Well this gig was quite a departure for me, as I’ve always self-imposed a remit of Blues, Rock and Folk for my blog. But in spite of using an old Jazz band photo for my header picture, and on my calling cards, (see my blog entry #8 for an explanation of the old photo), I had no intention of writing anything on the genre – I recently even refused a Jazz band that contacted me asking if I’d like to review their album. Don’t get me wrong; I’ve always had a great respect for Jazz; I just felt that I didn’t know enough about it to do it any justice. Its also another massive field of music, like those I already write about, and there is only so much one blogger can do! However, when I was alerted to the fact that the bowls club In Brentwood, Essex, was to host a Jazz Night, I felt that I’d like to go along out of interest; as I like to think I have a broad and open mind to as many musical genres as possible.
Booked for the evening were the remarkable six-piece Dixieland Jazz combo: Rance’s Rockin’ Chair Band – normally resident at the Landsdowne Club in Luton. I’m not sure if this was the normal line-up for the band, but this particular evening they were a six-piece combo consisting of band leader Dave Rance (Trumpet / vocals); Brian Webb (trombone / vocals / yodelling); Mike Brewerton (double bass); Henry Harrison (drums); Dave Fawcett (banjo); and the inimitable Derek Scofield (saxophones / clarinet / piccolo / vocals / tap dancing / and flirting with the ladies). Experienced jazz musicians all.
The gig was in two parts, split by an excellent ploughman’s supper (provided by the bowls club) for all present. Part One saw the boys start with ‘Oh Happy Days’. There then followed a feast of Jazz of tunes in quick succession, such as ‘Isle Of Capri’ with its Latin vibe; the classic ‘Hello Dolly’; the fine instrumental ‘Magnolia’s Wedding’ featuring Derek on Baritone Sax; and finishing with the famous ‘Bare Necessities’. If anything, I thought Part Two had even better songs; such as the Disney famed ‘King Of The Swingers’; the thoughtful ‘Wonderful World’; Blind Blake’s ‘Jumpin’ The Line’; and my personal favourite, the amusing ‘Me And Jane In A Plane’ featuring Brian on trombone. All the band members did a great solo spot, and all proved themselves to be highly competent with their instruments. All in all a fine performance which I enjoyed very much. If you’re into this kind of brassy, old-time Jazz then I’d highly recommend going to see Dave Rance’s boys playing their set.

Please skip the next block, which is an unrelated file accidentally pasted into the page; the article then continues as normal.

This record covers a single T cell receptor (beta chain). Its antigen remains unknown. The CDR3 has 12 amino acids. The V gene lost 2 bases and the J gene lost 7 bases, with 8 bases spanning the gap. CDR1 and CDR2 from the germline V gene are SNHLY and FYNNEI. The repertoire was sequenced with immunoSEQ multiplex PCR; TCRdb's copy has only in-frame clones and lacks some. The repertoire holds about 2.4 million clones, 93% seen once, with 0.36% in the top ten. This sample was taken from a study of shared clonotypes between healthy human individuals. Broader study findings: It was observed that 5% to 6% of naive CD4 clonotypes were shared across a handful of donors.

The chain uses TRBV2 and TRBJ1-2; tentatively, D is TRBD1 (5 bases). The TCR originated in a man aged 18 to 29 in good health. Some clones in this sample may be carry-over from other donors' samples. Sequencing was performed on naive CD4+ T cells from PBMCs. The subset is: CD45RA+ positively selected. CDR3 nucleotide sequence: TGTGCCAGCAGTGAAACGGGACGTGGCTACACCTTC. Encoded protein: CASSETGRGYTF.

Here’s a video of the band (at a different gig) performing the amusing ‘Me And Jane In A Plane’…
Thanks to Byron, Kate, and all those who help out at the bowls club, for a great evening. Special thanks too, to Brian W and ‘Dave The Banjo’ of the band for taking an interest in my Grand Uncle Jim’s musical career; and agreeing to let me know if they ever come across any info on the bands that he played in. Incidentally, if anyone should happen upon any reference or recordings by these bands, please let me know. Jim Coker played banjo and sax in: Albert Kersey’s Solo Band; The Original Syncarmony Dance Band; and The Lucas Family Band; during the 1920s and 30s. PTMQ